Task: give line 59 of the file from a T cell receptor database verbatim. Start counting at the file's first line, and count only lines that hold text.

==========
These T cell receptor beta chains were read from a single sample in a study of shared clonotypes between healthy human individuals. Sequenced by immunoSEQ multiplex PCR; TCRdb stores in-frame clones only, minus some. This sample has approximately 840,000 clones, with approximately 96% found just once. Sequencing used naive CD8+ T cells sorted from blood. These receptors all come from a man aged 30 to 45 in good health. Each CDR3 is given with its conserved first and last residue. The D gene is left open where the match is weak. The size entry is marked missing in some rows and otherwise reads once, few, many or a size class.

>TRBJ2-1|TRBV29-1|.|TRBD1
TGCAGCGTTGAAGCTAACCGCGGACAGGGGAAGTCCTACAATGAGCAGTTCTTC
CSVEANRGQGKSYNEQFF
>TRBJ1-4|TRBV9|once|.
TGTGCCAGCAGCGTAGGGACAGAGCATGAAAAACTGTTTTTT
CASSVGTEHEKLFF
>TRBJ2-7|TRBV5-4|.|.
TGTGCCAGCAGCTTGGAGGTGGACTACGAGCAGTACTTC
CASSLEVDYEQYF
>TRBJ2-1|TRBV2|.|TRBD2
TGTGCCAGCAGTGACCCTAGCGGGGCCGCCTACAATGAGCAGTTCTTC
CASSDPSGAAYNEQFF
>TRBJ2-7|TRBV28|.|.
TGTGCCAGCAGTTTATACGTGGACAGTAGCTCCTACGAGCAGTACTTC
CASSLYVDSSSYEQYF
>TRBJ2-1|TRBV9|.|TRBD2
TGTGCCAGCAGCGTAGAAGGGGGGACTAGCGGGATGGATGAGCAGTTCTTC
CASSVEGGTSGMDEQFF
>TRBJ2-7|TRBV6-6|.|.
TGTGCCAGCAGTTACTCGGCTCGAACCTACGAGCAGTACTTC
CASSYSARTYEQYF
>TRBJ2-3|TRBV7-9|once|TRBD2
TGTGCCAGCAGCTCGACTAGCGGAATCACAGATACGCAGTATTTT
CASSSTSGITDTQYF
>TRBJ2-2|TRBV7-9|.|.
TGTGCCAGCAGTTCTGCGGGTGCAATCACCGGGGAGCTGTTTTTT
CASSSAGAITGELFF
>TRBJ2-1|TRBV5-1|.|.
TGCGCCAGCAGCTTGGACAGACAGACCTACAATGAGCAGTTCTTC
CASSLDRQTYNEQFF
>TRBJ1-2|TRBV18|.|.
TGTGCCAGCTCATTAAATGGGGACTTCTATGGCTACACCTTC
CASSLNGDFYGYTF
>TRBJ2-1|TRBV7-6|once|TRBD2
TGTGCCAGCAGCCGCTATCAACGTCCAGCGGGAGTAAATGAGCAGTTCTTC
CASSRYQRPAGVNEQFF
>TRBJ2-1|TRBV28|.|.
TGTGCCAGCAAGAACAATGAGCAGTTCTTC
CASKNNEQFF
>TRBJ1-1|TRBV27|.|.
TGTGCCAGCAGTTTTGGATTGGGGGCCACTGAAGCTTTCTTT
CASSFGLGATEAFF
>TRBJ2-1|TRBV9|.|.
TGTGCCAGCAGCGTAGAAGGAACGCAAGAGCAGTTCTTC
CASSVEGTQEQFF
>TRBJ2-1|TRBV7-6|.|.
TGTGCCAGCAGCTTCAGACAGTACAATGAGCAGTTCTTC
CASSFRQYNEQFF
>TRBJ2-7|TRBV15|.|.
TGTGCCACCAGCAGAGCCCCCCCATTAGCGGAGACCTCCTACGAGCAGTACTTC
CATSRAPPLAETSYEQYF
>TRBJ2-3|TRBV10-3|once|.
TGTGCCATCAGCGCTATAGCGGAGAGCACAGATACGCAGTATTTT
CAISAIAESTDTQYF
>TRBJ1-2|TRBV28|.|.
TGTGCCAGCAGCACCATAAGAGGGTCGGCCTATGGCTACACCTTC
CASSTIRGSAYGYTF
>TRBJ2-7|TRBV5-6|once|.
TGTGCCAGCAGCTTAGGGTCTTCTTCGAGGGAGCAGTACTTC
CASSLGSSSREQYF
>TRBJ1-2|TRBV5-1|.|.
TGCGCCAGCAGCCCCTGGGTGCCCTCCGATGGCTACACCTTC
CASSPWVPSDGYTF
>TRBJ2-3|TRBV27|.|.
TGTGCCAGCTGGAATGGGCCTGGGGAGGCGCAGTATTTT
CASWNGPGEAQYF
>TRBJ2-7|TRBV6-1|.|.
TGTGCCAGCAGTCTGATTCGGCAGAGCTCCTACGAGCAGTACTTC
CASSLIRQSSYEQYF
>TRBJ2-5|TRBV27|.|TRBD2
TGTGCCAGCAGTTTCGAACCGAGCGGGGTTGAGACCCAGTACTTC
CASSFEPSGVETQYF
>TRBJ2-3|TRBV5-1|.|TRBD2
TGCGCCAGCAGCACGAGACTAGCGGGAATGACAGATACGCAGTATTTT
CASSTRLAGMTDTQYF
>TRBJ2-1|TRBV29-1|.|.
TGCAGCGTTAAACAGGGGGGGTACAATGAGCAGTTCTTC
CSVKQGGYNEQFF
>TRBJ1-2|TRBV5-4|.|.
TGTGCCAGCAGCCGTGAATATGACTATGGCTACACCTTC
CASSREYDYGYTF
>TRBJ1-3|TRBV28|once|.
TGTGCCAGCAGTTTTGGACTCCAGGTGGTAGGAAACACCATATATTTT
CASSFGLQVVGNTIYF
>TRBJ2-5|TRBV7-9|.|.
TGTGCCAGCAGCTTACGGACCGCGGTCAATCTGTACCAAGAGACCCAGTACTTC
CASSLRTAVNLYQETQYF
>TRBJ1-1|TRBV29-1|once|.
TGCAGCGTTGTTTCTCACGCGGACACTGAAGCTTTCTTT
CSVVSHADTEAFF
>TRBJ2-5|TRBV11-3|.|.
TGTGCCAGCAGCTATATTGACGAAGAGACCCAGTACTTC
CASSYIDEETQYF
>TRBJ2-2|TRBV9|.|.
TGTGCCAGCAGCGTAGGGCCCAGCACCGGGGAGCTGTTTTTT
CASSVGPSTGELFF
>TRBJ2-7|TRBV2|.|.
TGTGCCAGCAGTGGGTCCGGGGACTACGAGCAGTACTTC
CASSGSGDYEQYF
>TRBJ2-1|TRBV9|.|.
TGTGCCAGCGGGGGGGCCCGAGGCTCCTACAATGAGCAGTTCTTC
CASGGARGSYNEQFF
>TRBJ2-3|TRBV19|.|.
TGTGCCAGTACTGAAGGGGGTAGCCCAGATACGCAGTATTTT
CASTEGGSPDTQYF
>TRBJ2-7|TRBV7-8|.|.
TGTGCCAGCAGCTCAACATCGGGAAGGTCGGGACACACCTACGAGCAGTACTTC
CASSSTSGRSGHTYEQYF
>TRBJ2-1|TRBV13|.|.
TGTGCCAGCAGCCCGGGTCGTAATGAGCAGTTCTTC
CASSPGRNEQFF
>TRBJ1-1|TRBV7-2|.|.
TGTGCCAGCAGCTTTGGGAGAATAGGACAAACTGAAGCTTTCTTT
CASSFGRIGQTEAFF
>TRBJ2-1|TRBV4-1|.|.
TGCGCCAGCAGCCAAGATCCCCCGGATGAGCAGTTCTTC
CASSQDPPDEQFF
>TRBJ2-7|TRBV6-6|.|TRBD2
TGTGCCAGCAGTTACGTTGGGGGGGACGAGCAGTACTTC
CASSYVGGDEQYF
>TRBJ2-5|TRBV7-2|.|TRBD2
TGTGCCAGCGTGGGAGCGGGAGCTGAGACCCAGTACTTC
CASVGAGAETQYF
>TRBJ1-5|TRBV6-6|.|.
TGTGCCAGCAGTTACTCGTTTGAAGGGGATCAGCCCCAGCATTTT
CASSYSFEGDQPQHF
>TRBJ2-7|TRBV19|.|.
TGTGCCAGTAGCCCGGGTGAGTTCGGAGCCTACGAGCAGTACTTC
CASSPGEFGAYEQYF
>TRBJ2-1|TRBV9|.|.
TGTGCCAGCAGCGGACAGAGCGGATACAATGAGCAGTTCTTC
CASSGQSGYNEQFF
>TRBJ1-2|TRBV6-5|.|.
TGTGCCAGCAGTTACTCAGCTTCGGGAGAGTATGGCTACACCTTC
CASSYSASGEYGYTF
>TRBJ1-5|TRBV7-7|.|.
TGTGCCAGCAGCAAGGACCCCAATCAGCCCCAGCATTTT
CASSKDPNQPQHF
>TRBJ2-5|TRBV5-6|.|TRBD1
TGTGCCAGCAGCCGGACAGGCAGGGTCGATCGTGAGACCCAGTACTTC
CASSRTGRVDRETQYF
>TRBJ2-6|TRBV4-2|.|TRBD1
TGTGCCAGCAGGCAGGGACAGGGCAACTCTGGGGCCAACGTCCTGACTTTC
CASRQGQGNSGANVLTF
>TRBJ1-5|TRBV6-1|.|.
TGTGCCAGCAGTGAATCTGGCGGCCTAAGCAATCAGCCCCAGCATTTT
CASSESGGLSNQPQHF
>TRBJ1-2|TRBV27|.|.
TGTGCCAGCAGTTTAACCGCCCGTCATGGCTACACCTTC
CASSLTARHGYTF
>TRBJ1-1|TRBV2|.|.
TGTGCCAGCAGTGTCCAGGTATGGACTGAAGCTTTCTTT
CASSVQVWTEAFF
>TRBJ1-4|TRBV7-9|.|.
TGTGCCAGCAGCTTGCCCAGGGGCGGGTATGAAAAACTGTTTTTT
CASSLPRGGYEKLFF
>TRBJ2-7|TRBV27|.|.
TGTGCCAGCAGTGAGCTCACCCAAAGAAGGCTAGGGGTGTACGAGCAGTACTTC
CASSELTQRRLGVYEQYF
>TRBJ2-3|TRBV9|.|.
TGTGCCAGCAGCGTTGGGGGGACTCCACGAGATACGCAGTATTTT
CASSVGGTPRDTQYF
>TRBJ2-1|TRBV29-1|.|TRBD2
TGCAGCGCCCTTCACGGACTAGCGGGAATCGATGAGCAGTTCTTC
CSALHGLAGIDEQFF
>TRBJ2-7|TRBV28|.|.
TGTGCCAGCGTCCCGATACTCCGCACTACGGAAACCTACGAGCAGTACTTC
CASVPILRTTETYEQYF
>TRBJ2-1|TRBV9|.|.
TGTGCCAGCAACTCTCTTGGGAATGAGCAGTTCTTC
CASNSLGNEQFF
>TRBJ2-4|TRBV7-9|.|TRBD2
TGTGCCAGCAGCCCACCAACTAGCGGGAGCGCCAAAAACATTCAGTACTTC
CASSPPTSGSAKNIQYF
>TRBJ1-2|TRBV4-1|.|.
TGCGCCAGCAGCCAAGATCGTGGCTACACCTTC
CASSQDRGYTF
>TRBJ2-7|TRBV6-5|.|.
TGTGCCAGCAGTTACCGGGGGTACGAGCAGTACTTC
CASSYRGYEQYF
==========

>TRBJ2-7|TRBV5-6|once|.